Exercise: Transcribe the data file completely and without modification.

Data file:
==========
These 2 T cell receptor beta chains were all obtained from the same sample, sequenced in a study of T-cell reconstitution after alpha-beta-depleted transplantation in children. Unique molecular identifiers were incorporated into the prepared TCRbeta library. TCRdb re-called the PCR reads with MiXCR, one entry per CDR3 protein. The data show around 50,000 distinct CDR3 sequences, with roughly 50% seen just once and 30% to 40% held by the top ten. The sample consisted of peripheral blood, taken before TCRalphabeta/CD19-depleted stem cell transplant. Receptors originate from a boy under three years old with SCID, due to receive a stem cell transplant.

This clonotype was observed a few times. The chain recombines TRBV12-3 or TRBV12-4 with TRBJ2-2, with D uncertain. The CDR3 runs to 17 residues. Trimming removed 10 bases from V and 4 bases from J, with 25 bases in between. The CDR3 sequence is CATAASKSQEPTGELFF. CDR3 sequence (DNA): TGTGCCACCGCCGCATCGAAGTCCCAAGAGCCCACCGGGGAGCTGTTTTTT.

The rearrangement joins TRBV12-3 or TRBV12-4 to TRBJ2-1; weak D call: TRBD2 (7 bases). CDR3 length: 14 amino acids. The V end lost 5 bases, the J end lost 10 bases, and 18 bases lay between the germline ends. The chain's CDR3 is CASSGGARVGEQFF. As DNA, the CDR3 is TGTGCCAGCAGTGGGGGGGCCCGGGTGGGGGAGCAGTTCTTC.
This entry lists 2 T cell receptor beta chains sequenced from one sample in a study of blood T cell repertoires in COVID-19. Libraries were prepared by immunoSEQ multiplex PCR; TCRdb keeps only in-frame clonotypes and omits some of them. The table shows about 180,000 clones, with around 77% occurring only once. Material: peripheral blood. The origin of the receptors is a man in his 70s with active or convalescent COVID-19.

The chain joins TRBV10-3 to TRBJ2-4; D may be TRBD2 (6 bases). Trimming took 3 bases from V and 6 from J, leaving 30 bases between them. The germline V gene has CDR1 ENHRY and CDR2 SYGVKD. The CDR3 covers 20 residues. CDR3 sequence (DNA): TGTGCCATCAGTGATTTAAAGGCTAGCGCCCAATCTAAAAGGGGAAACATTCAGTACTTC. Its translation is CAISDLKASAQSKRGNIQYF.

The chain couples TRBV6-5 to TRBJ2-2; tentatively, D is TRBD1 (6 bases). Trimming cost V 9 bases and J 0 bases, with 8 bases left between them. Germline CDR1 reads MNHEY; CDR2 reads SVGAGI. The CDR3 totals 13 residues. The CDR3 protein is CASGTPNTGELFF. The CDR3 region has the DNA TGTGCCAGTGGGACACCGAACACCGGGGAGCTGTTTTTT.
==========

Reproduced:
These 2 T cell receptor beta chains were all obtained from the same sample, sequenced in a study of T-cell reconstitution after alpha-beta-depleted transplantation in children. Unique molecular identifiers were incorporated into the prepared TCRbeta library. TCRdb re-called the PCR reads with MiXCR, one entry per CDR3 protein. The data show around 50,000 distinct CDR3 sequences, with roughly 50% seen just once and 30% to 40% held by the top ten. The sample consisted of peripheral blood, taken before TCRalphabeta/CD19-depleted stem cell transplant. Receptors originate from a boy under three years old with SCID, due to receive a stem cell transplant.

This clonotype was observed a few times. The chain recombines TRBV12-3 or TRBV12-4 with TRBJ2-2, with D uncertain. The CDR3 runs to 17 residues. Trimming removed 10 bases from V and 4 bases from J, with 25 bases in between. The CDR3 sequence is CATAASKSQEPTGELFF. CDR3 sequence (DNA): TGTGCCACCGCCGCATCGAAGTCCCAAGAGCCCACCGGGGAGCTGTTTTTT.

The rearrangement joins TRBV12-3 or TRBV12-4 to TRBJ2-1; weak D call: TRBD2 (7 bases). CDR3 length: 14 amino acids. The V end lost 5 bases, the J end lost 10 bases, and 18 bases lay between the germline ends. The chain's CDR3 is CASSGGARVGEQFF. As DNA, the CDR3 is TGTGCCAGCAGTGGGGGGGCCCGGGTGGGGGAGCAGTTCTTC.
This entry lists 2 T cell receptor beta chains sequenced from one sample in a study of blood T cell repertoires in COVID-19. Libraries were prepared by immunoSEQ multiplex PCR; TCRdb keeps only in-frame clonotypes and omits some of them. The table shows about 180,000 clones, with around 77% occurring only once. Material: peripheral blood. The origin of the receptors is a man in his 70s with active or convalescent COVID-19.

The chain joins TRBV10-3 to TRBJ2-4; D may be TRBD2 (6 bases). Trimming took 3 bases from V and 6 from J, leaving 30 bases between them. The germline V gene has CDR1 ENHRY and CDR2 SYGVKD. The CDR3 covers 20 residues. CDR3 sequence (DNA): TGTGCCATCAGTGATTTAAAGGCTAGCGCCCAATCTAAAAGGGGAAACATTCAGTACTTC. Its translation is CAISDLKASAQSKRGNIQYF.

The chain couples TRBV6-5 to TRBJ2-2; tentatively, D is TRBD1 (6 bases). Trimming cost V 9 bases and J 0 bases, with 8 bases left between them. Germline CDR1 reads MNHEY; CDR2 reads SVGAGI. The CDR3 totals 13 residues. The CDR3 protein is CASGTPNTGELFF. The CDR3 region has the DNA TGTGCCAGTGGGACACCGAACACCGGGGAGCTGTTTTTT.